Yesterday after work I laced up my shoes for 5 miles around my neighborhood. It’s officially taper time around these parts, which means shorter, easy runs from here on out. It was a perfect fall afternoon – sunshine with some puffy Simpsons clouds, about 55 degrees. Right from the get-go, my legs wanted to move. I set off up the first of my favorite hills, and instead of backing off, I gradually pushed harder. When I got to the top, I hammered back down instead of relaxing and letting gravity do the work. I didn’t want to ease up on the pace, and for the entirety of the run, I hovered in that “comfortably hard” zone – somewhere between half marathon and marathon pace.
This was, quite possibly, the stupidest thing I could have done. No workout that you do within two weeks of a marathon is going to help you for the marathon. And no workout that prepares you for anything is written as 5 miles total somewhere in between half marathon and marathon pace.
Even more worrying to me was that as I was running, I was consciously telling myself to back off. And telling myself back, no – this feels good and I’m going to keep at it.
This is certainly not an isolated incident – running too fast but not fast enough has plagued me throughout my past few years as a runner. So why is it just so hard to slow down?
As I ran on, I thought about this. I know (and fully believe) that to run faster overall, you need to log a lot of easy miles. Running your base runs too fast is a great way to get injured, and it also typically compromises your ability to hit paces on any actual speed workouts. I also know that during taper, the best thing you can do is to let your legs recover. So why would I sabotage myself so willingly?
I think – for me, at least – it stems from a long, well conditioned cycle of working out as a way of atoning for “bad” behaviors. I’m no special snowflake; I’m sure most girls were body-conscious and had some sort of strange relationship with food/exercise during their teens and early 20s. Skinny was the ideal; if you weren’t skinny, you weren’t good enough, and if you didn’t at least try to be skinny, you were even worse. Ate a cheeseburger and a piece of pie for dinner last night? Better hit the elliptical for a bit. Genetically predisposed to have boobs and hips? Jump roping for 20 minutes should help. The gym is a punishment for not being perfect, ergo it makes no sense to go to the gym and phone it in. If I’m working out, I’m working out.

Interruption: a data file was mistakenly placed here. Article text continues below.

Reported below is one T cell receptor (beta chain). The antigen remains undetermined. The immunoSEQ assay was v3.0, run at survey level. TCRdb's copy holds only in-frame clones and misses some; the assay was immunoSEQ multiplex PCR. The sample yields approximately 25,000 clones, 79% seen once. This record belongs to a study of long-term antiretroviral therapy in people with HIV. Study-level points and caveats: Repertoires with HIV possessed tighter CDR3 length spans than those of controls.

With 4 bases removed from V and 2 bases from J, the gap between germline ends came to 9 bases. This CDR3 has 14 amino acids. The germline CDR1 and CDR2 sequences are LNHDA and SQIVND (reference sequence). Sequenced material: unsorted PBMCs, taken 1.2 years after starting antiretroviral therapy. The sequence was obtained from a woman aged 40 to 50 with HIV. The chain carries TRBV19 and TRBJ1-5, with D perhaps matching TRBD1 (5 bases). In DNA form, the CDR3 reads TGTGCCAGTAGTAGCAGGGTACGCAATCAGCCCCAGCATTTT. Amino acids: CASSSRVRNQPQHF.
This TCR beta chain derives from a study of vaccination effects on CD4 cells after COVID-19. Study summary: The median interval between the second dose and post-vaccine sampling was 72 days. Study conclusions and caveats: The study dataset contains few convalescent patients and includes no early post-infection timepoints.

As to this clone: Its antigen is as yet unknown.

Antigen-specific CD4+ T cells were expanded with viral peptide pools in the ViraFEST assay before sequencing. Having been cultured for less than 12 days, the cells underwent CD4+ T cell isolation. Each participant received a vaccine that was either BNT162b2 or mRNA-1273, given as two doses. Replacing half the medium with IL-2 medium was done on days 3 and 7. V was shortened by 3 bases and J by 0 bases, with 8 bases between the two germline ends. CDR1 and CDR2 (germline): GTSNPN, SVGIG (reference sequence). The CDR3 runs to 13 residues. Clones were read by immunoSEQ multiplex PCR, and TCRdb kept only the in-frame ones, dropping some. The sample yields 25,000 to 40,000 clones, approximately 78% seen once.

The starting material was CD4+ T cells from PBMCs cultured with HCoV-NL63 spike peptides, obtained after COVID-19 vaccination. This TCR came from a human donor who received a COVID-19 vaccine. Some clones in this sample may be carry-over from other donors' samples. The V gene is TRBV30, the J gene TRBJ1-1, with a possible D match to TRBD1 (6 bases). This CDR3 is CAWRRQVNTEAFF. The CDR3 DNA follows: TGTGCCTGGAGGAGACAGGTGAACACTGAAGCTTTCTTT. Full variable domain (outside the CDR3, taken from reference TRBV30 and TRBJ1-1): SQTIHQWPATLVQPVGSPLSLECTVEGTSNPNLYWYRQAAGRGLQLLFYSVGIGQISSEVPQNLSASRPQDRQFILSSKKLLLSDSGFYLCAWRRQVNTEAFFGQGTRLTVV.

Running is different – at least, the way I currently approach running. I don’t run to maintain my weight, lose weight, look better in a bikini, or atone for anything. I run because I want to become a better runner. That means that yes – some days, my work out doesn’t feel like much of a work out. That means that even when I want to feel that nice comfortable burn of a moderately hard effort, I need to stop and think about what I’m trying to achieve.
This is, of course, all much easier said than done. I think my brain is somewhat conditioned still to seek out that “comfortably hard” pace because it leads to the greatest reward: immediate gratification. I think the wires are still connected from the days when a moderately hard effort on the elliptical would erase any bad feelings I was experiencing about myself. A hard-ish workout to me is almost like a favorite teddy bear or blanket from childhood; it’s comforting, and you still seek it out occasionally, even if you know you should be mature enough to not lean on whimsical artifacts of a past life for present comfort.
I plan to focus heavily on keeping my easy runs easy over the next 11 days. I know that is one of the biggest favors I can do myself in trying to meet my goal for the marathon. But I also know I need to continue focusing on this in general; my plan for the next year is to continue building my base mileage, and I know keeping the easy runs easy will be essential to staying healthy.
Do you have problems slowing down on your easy runs?
If not, any advice to offer my thick head on how to get better at this?